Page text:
Two of the most interesting parts of the book occur early on, first when the author discusses how children respond differently depending on whether they're told they're smart or whether they're told they worked hard and second, when the author discusses gambling and Parkinson's medication.

    As much as I liked this book, it did take me a while to get through it once I found it again.
  • Nicole (New York NY)


    How We Decide is wonderful...
    An engaging and simply written accounting of what happens in our brains when we make decisions. I am not a science buff by any means but I was able to understand and easily follow along with the the way Lehrer broke it down for the reader. Interesting cases studies and anecdotes render an interesting and compelling read.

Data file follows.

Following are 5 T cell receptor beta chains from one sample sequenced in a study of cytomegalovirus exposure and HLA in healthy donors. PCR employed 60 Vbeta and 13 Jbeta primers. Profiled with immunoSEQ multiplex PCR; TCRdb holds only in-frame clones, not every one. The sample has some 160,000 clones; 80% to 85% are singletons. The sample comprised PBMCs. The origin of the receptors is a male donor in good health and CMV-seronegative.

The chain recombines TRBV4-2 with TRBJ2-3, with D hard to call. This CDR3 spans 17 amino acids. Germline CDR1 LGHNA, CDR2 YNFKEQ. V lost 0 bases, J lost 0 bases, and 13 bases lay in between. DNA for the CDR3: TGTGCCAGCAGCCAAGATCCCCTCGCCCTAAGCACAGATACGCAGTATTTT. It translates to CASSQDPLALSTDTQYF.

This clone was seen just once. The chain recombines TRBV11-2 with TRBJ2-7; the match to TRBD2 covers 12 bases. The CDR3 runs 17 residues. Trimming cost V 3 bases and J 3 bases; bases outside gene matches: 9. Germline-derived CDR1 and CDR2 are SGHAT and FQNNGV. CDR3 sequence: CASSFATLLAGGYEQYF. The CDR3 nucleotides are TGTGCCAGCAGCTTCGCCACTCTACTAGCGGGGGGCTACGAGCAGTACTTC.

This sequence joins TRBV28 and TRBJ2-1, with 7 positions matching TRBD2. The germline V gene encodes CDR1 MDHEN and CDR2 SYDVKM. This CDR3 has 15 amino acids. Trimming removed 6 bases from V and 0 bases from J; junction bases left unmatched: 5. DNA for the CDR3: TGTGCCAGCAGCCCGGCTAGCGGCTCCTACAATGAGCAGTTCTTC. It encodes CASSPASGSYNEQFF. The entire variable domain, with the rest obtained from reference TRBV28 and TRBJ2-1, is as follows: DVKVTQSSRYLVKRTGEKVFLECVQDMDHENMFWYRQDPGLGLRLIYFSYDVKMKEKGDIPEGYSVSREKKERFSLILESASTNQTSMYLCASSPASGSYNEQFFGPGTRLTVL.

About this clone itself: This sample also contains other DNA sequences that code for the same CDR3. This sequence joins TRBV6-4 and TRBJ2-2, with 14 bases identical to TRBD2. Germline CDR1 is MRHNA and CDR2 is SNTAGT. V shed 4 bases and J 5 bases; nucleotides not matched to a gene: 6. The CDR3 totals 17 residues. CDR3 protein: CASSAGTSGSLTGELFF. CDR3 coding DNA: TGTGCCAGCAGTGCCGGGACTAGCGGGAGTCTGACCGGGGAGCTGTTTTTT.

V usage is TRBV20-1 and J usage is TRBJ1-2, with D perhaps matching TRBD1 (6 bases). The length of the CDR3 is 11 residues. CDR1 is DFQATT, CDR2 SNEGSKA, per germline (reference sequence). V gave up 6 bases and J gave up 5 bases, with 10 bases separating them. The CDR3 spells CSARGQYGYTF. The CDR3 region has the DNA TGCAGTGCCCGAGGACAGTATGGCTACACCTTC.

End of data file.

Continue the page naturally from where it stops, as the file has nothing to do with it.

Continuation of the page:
• Carol (Isle MN)


    The science behind decision making
    A must read, because we all make decisions. Jonah Lehrer's book "How we Decide" is a very readable book filled with the science behind how we make decisions. I found the book fascinating in the scientific knowledge that has been gained using MRI as people are put through a variety of studies. Mr. Lehrer has a gift in distilling the results of scientific studies to their essence and then 'translating' them to be understood by the lay person.

    "How we Decide" takes us through what has previously been believed about decision making, the role emotions play in decision making and assumption most people hold regarding decision making. Then Mr. Lehrer presents the new research on the brain and what is being learned about decision making. He provides the reader with some very concrete and readable examples of everyday decision making. He also goes on to give recommendations on how to improve our decision making.